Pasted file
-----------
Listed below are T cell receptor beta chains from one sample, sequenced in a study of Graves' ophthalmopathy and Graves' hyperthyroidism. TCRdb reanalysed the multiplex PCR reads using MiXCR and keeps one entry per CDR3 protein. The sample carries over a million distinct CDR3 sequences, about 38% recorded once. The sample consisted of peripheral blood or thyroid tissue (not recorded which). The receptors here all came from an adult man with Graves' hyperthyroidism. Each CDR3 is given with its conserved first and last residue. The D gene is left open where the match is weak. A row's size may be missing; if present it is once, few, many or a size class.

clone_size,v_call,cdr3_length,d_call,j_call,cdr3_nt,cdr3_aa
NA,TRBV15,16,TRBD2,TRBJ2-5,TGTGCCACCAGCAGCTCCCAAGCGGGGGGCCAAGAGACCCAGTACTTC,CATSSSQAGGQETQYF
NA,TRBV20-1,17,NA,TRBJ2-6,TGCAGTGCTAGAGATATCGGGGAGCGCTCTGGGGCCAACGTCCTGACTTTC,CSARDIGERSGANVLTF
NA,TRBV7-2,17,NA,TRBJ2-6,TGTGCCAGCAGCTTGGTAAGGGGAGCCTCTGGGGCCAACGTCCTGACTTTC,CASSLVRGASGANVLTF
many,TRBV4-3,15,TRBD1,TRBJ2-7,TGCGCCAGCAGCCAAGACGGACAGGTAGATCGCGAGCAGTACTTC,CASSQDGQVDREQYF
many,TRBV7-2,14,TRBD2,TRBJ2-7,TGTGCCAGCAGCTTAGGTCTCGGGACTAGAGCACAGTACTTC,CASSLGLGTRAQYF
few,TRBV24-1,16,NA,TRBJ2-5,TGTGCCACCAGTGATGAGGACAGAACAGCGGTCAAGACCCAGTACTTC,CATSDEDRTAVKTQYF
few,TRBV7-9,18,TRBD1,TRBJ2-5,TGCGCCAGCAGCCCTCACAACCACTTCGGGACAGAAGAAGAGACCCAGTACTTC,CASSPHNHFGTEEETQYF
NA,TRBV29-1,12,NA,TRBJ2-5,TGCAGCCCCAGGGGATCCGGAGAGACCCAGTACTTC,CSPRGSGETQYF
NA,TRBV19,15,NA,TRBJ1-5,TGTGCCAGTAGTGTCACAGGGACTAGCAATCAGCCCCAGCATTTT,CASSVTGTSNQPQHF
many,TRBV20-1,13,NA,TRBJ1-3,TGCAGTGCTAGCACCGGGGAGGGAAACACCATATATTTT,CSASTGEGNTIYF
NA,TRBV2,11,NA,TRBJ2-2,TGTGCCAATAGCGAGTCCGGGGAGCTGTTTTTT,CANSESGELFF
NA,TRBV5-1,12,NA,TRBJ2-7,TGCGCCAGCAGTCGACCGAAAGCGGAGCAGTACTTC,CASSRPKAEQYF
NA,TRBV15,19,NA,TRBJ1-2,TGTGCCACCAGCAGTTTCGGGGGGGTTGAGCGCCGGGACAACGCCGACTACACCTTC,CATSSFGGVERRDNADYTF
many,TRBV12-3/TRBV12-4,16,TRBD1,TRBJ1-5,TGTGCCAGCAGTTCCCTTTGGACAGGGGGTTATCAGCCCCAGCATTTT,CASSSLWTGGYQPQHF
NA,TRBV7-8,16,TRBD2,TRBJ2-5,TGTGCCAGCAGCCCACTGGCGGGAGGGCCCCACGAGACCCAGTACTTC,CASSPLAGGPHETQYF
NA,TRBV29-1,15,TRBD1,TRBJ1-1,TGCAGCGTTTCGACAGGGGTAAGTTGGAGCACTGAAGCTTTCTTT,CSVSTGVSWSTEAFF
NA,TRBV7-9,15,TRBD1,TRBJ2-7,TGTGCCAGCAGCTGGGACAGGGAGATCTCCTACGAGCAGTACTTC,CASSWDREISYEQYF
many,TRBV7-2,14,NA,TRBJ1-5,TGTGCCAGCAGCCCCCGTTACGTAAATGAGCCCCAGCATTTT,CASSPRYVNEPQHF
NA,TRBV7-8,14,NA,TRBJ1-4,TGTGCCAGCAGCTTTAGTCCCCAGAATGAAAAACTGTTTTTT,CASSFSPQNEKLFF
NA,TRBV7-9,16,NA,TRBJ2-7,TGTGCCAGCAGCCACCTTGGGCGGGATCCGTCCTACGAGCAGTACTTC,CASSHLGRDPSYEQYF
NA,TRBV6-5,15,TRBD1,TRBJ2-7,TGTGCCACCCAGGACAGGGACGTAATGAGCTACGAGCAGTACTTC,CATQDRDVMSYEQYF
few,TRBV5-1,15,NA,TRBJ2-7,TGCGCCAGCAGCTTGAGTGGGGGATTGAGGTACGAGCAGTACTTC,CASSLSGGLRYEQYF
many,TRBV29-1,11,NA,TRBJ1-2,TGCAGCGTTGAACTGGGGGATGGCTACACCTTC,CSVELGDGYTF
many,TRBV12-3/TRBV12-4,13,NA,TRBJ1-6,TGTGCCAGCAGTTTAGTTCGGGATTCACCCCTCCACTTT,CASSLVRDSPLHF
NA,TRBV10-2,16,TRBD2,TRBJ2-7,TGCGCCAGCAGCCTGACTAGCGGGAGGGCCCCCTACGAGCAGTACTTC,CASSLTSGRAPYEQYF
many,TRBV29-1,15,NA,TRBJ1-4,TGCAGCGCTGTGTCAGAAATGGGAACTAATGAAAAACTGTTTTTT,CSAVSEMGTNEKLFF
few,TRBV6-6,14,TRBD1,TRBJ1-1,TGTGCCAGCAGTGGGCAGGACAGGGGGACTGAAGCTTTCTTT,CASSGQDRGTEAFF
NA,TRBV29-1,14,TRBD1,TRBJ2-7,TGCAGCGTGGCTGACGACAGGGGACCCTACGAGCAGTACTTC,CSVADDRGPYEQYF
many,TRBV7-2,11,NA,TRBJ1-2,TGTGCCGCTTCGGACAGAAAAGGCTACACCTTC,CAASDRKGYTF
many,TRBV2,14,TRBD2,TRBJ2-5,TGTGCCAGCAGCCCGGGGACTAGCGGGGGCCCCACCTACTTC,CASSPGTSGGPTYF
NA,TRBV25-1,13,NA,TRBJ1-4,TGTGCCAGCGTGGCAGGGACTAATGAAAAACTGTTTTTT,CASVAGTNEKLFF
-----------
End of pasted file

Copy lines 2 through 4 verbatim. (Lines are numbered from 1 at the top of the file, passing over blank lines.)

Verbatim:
clone_size,v_call,cdr3_length,d_call,j_call,cdr3_nt,cdr3_aa
NA,TRBV15,16,TRBD2,TRBJ2-5,TGTGCCACCAGCAGCTCCCAAGCGGGGGGCCAAGAGACCCAGTACTTC,CATSSSQAGGQETQYF
NA,TRBV20-1,17,NA,TRBJ2-6,TGCAGTGCTAGAGATATCGGGGAGCGCTCTGGGGCCAACGTCCTGACTTTC,CSARDIGERSGANVLTF